I felt obligated to actually count my day’s intake at least once — I choose a day that didn’t include either the cooking class, s’mores or the Saturday night Mocktails. So: Breakfast of bruschetta omelet with cheese plus cantaloupe balls; Lunch — Mexican corn soup, a huge plate of cottage cheese, tuna salad and fresh fruit; Dinner — Spinach salad with strawberries and walnuts; baked fish with string beans; ice cream with a sweet strawberry topping. Throw in some half and half with my morning coffee and voila — 1065 calories. Hard to believe. Plus I was stuffed.

But still, there are more work outs on the horizon with motivational signs sprinkled throughout the gyms. “Failures are but the pillars of success;” “Believe and act as though it were impossible to fail.” I had a little trouble reconciling the two but it didn’t keep me from appreciating the overarching message. “Age wrinkles the body; quitting wrinkles the soul.” Okay, that’s more like it! I relate to anything that has age in it.

As I headed to class one day, I overheard a guest excitedly exclaim: “Just being in the hammock is one of my favorite places.” I hardly even knew there was a hammock. And that’s one of the most appealing aspects of Deerfield. If you want just to relax and de-stress, that’s fine. If you want to work your butt off, that’s fine, too.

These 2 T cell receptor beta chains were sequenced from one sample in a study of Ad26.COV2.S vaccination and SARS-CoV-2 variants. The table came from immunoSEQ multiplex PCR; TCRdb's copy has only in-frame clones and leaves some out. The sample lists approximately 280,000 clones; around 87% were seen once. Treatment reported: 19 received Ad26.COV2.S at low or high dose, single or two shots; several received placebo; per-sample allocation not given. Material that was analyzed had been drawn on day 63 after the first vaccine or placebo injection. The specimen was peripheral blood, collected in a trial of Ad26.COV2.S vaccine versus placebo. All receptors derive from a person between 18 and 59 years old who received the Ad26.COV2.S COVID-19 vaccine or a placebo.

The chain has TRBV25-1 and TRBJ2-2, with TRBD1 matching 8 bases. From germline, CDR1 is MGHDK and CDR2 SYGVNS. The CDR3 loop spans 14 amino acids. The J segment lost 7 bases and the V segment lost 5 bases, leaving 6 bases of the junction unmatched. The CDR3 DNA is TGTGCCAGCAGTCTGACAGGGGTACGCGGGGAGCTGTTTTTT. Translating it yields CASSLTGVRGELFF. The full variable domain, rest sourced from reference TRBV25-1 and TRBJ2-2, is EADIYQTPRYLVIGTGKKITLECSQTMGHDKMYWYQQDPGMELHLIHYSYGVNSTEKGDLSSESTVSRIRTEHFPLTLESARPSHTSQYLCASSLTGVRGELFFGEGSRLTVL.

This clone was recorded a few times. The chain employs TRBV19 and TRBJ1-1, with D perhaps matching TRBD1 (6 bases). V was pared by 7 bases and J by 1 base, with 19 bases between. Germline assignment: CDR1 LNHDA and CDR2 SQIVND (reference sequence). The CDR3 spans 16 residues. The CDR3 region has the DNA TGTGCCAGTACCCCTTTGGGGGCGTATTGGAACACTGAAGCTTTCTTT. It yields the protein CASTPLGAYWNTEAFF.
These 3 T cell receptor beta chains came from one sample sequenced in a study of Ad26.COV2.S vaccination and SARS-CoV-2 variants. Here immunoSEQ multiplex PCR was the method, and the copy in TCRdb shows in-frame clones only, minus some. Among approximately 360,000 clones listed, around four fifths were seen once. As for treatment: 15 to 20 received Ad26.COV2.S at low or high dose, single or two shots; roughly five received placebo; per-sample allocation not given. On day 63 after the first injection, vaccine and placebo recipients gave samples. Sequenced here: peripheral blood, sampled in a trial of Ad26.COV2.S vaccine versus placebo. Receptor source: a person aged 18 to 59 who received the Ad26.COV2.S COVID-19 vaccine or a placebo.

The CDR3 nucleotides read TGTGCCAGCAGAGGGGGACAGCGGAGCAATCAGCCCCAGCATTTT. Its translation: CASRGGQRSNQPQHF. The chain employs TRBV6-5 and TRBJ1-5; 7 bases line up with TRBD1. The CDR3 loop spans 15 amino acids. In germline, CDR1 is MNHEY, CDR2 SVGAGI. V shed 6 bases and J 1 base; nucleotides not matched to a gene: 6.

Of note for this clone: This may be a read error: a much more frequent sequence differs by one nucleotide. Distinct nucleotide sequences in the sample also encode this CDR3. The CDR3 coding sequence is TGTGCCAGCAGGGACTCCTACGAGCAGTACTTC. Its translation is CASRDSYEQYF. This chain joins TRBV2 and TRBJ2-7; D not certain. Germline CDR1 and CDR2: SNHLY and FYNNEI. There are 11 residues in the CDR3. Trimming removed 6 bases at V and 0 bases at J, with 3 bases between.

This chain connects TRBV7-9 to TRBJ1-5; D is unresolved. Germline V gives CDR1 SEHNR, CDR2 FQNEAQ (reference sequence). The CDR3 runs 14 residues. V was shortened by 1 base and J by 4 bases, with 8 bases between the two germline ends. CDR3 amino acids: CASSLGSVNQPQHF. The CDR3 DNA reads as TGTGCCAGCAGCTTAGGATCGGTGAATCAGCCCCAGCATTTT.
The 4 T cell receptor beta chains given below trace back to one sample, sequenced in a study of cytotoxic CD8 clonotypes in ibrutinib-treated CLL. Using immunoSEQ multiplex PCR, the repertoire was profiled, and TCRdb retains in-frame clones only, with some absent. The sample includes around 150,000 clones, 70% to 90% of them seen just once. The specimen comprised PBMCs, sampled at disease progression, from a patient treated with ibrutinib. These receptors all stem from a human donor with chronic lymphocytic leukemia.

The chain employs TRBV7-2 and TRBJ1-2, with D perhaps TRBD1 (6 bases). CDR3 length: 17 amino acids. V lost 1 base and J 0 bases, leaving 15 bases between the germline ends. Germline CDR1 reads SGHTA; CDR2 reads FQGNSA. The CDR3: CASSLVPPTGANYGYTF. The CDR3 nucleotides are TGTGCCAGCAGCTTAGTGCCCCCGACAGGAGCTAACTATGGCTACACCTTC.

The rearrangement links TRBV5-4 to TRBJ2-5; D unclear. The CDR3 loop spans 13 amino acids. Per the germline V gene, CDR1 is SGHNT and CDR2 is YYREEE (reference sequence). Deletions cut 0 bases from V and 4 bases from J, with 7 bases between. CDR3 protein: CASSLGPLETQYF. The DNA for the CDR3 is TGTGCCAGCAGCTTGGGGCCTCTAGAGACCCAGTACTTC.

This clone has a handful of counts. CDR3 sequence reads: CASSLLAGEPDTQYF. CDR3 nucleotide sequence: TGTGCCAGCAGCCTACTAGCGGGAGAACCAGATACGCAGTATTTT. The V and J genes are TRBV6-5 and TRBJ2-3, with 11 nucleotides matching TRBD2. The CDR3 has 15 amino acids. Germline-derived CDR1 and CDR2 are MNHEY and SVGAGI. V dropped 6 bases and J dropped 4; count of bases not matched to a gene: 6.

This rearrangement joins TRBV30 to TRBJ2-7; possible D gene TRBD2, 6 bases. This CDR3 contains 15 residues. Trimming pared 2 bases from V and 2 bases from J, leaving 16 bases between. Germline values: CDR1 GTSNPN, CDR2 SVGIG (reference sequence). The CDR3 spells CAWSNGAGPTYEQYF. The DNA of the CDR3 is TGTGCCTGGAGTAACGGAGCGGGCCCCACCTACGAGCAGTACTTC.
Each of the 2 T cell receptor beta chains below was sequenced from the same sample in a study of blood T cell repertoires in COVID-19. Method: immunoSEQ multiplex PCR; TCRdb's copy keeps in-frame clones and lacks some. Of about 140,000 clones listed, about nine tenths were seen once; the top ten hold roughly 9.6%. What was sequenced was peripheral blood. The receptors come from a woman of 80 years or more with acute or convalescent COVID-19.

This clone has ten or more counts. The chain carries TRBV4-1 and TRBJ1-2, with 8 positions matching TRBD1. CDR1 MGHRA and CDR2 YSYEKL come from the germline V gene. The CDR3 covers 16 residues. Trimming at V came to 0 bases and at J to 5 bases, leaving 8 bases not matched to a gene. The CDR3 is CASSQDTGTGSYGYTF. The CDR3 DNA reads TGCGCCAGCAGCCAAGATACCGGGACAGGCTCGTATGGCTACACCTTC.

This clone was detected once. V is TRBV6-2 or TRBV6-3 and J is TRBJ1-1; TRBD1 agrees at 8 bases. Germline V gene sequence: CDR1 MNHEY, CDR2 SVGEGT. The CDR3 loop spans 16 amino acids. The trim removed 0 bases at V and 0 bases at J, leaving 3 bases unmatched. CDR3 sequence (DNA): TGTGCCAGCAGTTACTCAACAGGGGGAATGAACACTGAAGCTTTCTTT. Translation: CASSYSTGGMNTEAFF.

But I didn’t have time to think about it as a Cybex Circuit class was calling followed by Core on the Floor, which one older participant laughingly characterized as “elder abuse.” I discovered, that contrary to popular belief, the core extends well beyond the abs and includes, butt, back, lats, spine, obliques and every body part in between — all of which were unmercifully tested. Getting up off the floor was the biggest challenge. It was great! But rest assured, all classes can be adjusted to accommodate any work-out level.